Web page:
Norden railway station (Dorset)

From Infogalactic: the planetary knowledge core
Jump to: navigation, search
The station platform looking towards Wareham.
Place Corfe Castle
Area Purbeck
Coordinates Lua error in Module:Coordinates at line 668: callParserFunction: function "#coordinates" was not found.
Grid reference SY956828
Managed by Swanage Railway
Platforms 1
1995 Opened
Stations on heritage railways in the United Kingdom
UK Railways portal

Norden railway station is a railway station located one mile to the north of the village of Corfe Castle, on the Isle of Purbeck in the English county of Dorset. It is the northern-most station on Swanage Railway, a heritage railway that currently operates from Norden to Swanage. A Park and Ride site is adjacent to the station, and visitors can leave their cars, and ride the train to the village of Corfe Castle and the popular seaside destination of Swanage.

The Norden Nest Buffet at Norden station is now closed and no catering is available at Norden for the foreseeable future. The site is also the home of the Purbeck Mineral and Mining Museum which is open Tues,Weds,Sat,Sun 11.00am to 5.00pm during the summer. Included in the museum is a very realistic section of a mine tunnel.


The Swanage Railway follows the route of the former London and South Western Railway line from Wareham to Swanage, a line that opened in 1885 and was finally closed by British Rail in 1972. From the time of closure, a strong campaign to reopen the railway as a steam locomotive operated heritage railway developed, and the Swanage Railway began operating a steam service at the Swanage end of the line in 1982. As the line was progressively extended northwards towards Corfe Castle, concerns grew that terminating the line there would make existing parking problems in the picturesque village worse. It was therefore decided to extend the line the further half a mile to Norden, and build a Park and Ride site there.[1]

Although there was not a passenger station at Norden prior to the opening of the current station in 1995, the station is built on the site of the former Norden Ball clay works. These works were served by a siding off the Wareham to Swanage railway, and also by two narrow gauge railways that connected the Ball clay pits to the works, and the works to small ports on the south side of Poole Harbour. The earliest of these was the Middlebere Plateway, a horse-drawn plateway that opened in 1806 and was Dorset's first railway. At the beginning of the 20th century this was superseded by Norden & Goathorn Railway, a conventional steam locomotive hauled railway. After the Second World War this railway was replaced with a local system that ran across the Skew Bridge at the eastern end of the station to the mines on the southern side of the A351. Because of this heritage, the Swanage Railway has developed the Purbeck Mineral and Mining Museum which is now open on the site at Norden.[1]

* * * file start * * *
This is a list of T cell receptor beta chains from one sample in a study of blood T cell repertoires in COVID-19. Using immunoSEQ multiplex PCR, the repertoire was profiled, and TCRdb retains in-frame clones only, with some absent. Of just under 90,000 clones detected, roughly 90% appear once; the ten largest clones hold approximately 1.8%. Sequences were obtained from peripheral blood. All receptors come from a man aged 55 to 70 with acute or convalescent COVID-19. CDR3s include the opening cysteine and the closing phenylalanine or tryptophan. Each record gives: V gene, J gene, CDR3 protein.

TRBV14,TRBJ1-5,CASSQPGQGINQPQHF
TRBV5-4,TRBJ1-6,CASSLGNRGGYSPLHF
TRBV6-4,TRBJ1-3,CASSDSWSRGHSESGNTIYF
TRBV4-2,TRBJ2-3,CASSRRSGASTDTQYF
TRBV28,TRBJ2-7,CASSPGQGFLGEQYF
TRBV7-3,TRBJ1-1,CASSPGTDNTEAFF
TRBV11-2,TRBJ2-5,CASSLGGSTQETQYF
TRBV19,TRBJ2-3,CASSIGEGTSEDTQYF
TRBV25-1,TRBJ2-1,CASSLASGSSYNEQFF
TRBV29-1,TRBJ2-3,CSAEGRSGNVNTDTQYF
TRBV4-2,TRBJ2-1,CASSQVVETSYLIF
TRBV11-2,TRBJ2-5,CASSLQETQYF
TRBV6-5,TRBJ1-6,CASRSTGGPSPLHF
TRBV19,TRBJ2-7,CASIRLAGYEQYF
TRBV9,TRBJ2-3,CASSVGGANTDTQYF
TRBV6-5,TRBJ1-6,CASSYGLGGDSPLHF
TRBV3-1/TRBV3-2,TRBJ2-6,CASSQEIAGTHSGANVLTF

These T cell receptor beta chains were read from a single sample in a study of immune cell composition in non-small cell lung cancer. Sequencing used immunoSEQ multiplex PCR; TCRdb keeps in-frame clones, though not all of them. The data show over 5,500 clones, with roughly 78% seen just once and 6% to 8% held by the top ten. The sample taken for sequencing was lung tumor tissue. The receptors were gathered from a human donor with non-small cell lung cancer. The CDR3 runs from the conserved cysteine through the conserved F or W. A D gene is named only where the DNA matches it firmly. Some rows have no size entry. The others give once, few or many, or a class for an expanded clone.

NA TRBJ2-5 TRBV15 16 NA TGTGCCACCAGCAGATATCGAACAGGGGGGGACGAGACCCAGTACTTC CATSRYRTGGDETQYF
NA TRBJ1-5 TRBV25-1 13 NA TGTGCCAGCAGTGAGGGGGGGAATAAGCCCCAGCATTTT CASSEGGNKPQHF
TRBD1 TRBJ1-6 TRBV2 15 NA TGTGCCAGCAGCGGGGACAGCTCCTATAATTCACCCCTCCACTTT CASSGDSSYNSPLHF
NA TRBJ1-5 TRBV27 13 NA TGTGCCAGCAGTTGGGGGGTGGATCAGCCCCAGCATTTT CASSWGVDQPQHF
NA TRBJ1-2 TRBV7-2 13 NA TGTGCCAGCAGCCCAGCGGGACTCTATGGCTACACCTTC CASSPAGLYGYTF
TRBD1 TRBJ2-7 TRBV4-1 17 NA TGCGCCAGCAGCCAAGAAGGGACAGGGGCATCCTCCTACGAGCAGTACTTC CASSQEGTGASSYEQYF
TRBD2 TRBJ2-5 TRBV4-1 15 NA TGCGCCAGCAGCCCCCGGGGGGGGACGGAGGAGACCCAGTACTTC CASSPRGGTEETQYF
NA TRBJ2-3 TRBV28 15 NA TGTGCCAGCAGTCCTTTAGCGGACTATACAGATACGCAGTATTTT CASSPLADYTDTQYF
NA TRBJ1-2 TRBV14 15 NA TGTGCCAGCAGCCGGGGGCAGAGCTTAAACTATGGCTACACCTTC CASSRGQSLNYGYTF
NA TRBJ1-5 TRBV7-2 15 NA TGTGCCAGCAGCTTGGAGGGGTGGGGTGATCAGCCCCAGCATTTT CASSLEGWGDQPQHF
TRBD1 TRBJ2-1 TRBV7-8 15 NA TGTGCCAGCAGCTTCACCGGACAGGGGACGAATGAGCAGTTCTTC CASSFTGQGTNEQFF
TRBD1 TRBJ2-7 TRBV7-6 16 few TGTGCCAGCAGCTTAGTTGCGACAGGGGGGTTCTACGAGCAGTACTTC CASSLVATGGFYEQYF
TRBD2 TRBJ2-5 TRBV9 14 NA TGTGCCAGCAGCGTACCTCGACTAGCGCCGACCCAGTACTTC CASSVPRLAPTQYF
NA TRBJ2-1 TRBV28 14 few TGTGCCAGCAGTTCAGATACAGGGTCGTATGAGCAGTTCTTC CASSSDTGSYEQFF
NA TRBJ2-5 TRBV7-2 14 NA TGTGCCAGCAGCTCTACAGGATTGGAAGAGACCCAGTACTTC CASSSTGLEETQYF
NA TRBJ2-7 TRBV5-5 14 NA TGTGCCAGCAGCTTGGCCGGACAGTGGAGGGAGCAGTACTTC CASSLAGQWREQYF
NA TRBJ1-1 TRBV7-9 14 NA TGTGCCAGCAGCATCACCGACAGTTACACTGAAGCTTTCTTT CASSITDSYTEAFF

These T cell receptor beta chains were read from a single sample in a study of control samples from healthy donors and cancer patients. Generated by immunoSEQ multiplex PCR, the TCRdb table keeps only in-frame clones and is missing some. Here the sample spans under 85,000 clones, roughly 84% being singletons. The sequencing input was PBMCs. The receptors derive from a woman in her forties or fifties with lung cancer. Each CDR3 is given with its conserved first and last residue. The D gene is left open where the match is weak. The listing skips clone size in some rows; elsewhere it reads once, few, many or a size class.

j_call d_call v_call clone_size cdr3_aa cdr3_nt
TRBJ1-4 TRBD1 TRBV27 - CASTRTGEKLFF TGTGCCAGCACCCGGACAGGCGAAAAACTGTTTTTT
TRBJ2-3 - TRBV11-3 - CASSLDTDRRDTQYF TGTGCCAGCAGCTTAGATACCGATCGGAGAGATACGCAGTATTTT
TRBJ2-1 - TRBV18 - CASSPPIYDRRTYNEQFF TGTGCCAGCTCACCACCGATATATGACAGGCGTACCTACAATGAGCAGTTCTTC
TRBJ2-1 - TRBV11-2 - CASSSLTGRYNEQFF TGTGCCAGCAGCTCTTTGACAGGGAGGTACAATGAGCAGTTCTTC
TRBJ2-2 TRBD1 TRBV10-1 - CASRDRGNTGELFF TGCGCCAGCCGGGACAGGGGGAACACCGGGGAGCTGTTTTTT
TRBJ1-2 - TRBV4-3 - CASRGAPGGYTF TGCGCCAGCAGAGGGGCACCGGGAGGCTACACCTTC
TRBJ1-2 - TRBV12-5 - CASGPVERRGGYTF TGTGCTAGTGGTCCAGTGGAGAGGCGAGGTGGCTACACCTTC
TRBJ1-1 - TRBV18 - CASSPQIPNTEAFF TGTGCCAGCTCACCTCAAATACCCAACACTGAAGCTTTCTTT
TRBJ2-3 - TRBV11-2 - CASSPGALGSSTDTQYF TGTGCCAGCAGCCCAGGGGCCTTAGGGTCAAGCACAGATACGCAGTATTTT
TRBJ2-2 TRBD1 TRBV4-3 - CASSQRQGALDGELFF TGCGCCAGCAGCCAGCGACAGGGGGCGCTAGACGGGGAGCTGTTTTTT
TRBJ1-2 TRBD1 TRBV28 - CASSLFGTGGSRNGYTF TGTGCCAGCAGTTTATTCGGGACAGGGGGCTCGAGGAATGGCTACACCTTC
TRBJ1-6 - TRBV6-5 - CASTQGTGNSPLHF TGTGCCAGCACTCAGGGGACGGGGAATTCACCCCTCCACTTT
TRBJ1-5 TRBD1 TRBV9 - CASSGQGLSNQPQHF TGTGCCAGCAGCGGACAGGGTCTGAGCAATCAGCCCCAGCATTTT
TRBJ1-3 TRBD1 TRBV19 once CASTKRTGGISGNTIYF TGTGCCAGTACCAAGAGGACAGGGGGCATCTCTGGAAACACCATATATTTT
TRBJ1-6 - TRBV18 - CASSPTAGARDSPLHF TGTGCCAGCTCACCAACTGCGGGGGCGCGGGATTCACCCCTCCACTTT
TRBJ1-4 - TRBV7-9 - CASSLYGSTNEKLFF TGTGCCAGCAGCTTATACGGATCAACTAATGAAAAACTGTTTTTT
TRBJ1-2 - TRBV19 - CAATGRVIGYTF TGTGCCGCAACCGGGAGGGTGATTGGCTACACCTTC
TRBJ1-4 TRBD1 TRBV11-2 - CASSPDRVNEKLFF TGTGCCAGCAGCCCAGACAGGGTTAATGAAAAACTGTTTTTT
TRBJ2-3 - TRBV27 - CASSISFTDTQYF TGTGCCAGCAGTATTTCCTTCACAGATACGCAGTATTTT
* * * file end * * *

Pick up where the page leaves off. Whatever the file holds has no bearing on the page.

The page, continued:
Services run every day from the beginning of April to late October, with weekend only operation in March, November and December. The level of service varies from 6 to 17 trains a day in each direction, depending the season and the day of the week. Trains from Norden travel southbound to stations at Corfe Castle (2 mins), Harman's Cross (12 mins), Herston (trains stop only on request), and Swanage (23 mins).[2]

Although track is now complete through to the junction with Network Rail at Worgret Junction, the normal service on the Swanage Railway still terminates at Norden. Special services occasionally work to and from the main line. Plans are for a regular service from Wareham to Swanage to begin operating in 2016

Preceding station Heritage Railways  Heritage railways Following station
Terminus   Swanage Railway
(normal service)
  Corfe Castle
Wareham   Swanage Railway
(special services only)
  Corfe Castle


  1. 1.0 1.1 Kidner, R.W. (2000). The Railways of Purbeck (Third ed.). The Oakwood Press. ISBN 0-85361-557-8.<templatestyles src="Module:Citation/CS1/styles.css"></templatestyles>
  2. "2009 Timetable". Swanage Railway. Retrieved 2009-07-21.<templatestyles src="Module:Citation/CS1/styles.css"></templatestyles>

External links